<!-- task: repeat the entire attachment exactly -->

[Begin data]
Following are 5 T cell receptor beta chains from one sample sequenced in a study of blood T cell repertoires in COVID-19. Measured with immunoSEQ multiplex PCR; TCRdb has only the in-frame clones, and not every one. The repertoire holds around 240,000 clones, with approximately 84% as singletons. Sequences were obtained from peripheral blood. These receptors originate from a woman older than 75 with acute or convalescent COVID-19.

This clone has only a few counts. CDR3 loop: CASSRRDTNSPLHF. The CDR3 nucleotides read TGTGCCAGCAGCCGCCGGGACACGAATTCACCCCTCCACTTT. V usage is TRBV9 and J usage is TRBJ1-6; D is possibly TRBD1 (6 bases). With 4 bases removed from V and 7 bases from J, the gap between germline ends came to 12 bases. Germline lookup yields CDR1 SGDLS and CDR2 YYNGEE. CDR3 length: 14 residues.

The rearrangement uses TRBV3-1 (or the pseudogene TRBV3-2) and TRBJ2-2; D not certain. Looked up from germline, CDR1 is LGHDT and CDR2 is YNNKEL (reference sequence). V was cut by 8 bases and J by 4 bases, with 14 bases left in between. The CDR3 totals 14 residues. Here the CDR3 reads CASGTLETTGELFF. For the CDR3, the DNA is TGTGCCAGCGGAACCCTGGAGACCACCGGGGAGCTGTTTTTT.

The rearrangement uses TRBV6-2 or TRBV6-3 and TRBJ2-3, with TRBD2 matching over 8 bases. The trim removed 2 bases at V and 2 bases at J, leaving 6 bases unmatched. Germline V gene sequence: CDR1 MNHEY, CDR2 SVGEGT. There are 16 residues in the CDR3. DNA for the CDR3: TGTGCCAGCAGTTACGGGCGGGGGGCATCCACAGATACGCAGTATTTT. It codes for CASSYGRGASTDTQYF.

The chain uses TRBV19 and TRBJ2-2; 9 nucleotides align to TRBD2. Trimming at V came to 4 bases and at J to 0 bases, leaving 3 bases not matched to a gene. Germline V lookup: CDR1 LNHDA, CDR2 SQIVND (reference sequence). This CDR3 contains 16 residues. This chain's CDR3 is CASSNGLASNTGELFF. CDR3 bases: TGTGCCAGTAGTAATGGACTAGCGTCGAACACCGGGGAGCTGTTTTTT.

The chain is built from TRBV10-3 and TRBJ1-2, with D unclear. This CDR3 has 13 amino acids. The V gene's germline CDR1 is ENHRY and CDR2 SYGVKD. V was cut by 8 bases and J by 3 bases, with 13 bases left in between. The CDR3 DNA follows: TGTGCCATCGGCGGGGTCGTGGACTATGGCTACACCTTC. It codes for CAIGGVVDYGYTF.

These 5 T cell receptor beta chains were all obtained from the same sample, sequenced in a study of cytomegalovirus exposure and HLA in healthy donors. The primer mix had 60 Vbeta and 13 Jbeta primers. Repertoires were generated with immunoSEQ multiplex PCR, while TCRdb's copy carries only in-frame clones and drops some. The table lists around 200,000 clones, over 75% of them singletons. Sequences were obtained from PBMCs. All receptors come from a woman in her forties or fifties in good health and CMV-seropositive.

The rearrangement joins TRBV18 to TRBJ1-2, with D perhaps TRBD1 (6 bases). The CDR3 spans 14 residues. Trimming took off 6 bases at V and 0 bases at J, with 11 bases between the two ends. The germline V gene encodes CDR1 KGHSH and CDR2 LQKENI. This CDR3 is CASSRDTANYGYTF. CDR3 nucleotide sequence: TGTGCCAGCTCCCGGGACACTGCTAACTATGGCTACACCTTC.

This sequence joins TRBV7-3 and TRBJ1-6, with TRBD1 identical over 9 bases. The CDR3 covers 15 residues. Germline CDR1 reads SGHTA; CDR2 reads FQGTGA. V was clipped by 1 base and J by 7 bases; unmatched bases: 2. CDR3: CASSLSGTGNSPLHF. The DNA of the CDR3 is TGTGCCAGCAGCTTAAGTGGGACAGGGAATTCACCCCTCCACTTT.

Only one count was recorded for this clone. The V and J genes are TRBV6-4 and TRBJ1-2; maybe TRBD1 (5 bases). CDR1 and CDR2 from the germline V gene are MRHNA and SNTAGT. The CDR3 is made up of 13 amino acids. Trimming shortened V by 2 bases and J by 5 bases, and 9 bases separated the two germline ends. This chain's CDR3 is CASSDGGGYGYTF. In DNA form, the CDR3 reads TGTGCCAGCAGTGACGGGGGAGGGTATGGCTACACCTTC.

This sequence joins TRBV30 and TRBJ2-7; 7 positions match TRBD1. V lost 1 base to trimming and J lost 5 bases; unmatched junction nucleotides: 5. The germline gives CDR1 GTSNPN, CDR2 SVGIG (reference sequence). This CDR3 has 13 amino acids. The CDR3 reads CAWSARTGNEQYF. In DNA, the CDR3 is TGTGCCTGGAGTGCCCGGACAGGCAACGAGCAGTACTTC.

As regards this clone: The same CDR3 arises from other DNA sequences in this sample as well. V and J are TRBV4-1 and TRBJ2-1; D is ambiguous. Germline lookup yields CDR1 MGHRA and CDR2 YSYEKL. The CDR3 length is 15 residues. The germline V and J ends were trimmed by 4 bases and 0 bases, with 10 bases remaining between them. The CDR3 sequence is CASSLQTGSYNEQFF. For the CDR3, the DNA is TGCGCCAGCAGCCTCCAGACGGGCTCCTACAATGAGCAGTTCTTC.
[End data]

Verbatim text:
Following are 5 T cell receptor beta chains from one sample sequenced in a study of blood T cell repertoires in COVID-19. Measured with immunoSEQ multiplex PCR; TCRdb has only the in-frame clones, and not every one. The repertoire holds around 240,000 clones, with approximately 84% as singletons. Sequences were obtained from peripheral blood. These receptors originate from a woman older than 75 with acute or convalescent COVID-19.

This clone has only a few counts. CDR3 loop: CASSRRDTNSPLHF. The CDR3 nucleotides read TGTGCCAGCAGCCGCCGGGACACGAATTCACCCCTCCACTTT. V usage is TRBV9 and J usage is TRBJ1-6; D is possibly TRBD1 (6 bases). With 4 bases removed from V and 7 bases from J, the gap between germline ends came to 12 bases. Germline lookup yields CDR1 SGDLS and CDR2 YYNGEE. CDR3 length: 14 residues.

The rearrangement uses TRBV3-1 (or the pseudogene TRBV3-2) and TRBJ2-2; D not certain. Looked up from germline, CDR1 is LGHDT and CDR2 is YNNKEL (reference sequence). V was cut by 8 bases and J by 4 bases, with 14 bases left in between. The CDR3 totals 14 residues. Here the CDR3 reads CASGTLETTGELFF. For the CDR3, the DNA is TGTGCCAGCGGAACCCTGGAGACCACCGGGGAGCTGTTTTTT.

The rearrangement uses TRBV6-2 or TRBV6-3 and TRBJ2-3, with TRBD2 matching over 8 bases. The trim removed 2 bases at V and 2 bases at J, leaving 6 bases unmatched. Germline V gene sequence: CDR1 MNHEY, CDR2 SVGEGT. There are 16 residues in the CDR3. DNA for the CDR3: TGTGCCAGCAGTTACGGGCGGGGGGCATCCACAGATACGCAGTATTTT. It codes for CASSYGRGASTDTQYF.

The chain uses TRBV19 and TRBJ2-2; 9 nucleotides align to TRBD2. Trimming at V came to 4 bases and at J to 0 bases, leaving 3 bases not matched to a gene. Germline V lookup: CDR1 LNHDA, CDR2 SQIVND (reference sequence). This CDR3 contains 16 residues. This chain's CDR3 is CASSNGLASNTGELFF. CDR3 bases: TGTGCCAGTAGTAATGGACTAGCGTCGAACACCGGGGAGCTGTTTTTT.

The chain is built from TRBV10-3 and TRBJ1-2, with D unclear. This CDR3 has 13 amino acids. The V gene's germline CDR1 is ENHRY and CDR2 SYGVKD. V was cut by 8 bases and J by 3 bases, with 13 bases left in between. The CDR3 DNA follows: TGTGCCATCGGCGGGGTCGTGGACTATGGCTACACCTTC. It codes for CAIGGVVDYGYTF.

These 5 T cell receptor beta chains were all obtained from the same sample, sequenced in a study of cytomegalovirus exposure and HLA in healthy donors. The primer mix had 60 Vbeta and 13 Jbeta primers. Repertoires were generated with immunoSEQ multiplex PCR, while TCRdb's copy carries only in-frame clones and drops some. The table lists around 200,000 clones, over 75% of them singletons. Sequences were obtained from PBMCs. All receptors come from a woman in her forties or fifties in good health and CMV-seropositive.

The rearrangement joins TRBV18 to TRBJ1-2, with D perhaps TRBD1 (6 bases). The CDR3 spans 14 residues. Trimming took off 6 bases at V and 0 bases at J, with 11 bases between the two ends. The germline V gene encodes CDR1 KGHSH and CDR2 LQKENI. This CDR3 is CASSRDTANYGYTF. CDR3 nucleotide sequence: TGTGCCAGCTCCCGGGACACTGCTAACTATGGCTACACCTTC.

This sequence joins TRBV7-3 and TRBJ1-6, with TRBD1 identical over 9 bases. The CDR3 covers 15 residues. Germline CDR1 reads SGHTA; CDR2 reads FQGTGA. V was clipped by 1 base and J by 7 bases; unmatched bases: 2. CDR3: CASSLSGTGNSPLHF. The DNA of the CDR3 is TGTGCCAGCAGCTTAAGTGGGACAGGGAATTCACCCCTCCACTTT.

Only one count was recorded for this clone. The V and J genes are TRBV6-4 and TRBJ1-2; maybe TRBD1 (5 bases). CDR1 and CDR2 from the germline V gene are MRHNA and SNTAGT. The CDR3 is made up of 13 amino acids. Trimming shortened V by 2 bases and J by 5 bases, and 9 bases separated the two germline ends. This chain's CDR3 is CASSDGGGYGYTF. In DNA form, the CDR3 reads TGTGCCAGCAGTGACGGGGGAGGGTATGGCTACACCTTC.

This sequence joins TRBV30 and TRBJ2-7; 7 positions match TRBD1. V lost 1 base to trimming and J lost 5 bases; unmatched junction nucleotides: 5. The germline gives CDR1 GTSNPN, CDR2 SVGIG (reference sequence). This CDR3 has 13 amino acids. The CDR3 reads CAWSARTGNEQYF. In DNA, the CDR3 is TGTGCCTGGAGTGCCCGGACAGGCAACGAGCAGTACTTC.

As regards this clone: The same CDR3 arises from other DNA sequences in this sample as well. V and J are TRBV4-1 and TRBJ2-1; D is ambiguous. Germline lookup yields CDR1 MGHRA and CDR2 YSYEKL. The CDR3 length is 15 residues. The germline V and J ends were trimmed by 4 bases and 0 bases, with 10 bases remaining between them. The CDR3 sequence is CASSLQTGSYNEQFF. For the CDR3, the DNA is TGCGCCAGCAGCCTCCAGACGGGCTCCTACAATGAGCAGTTCTTC.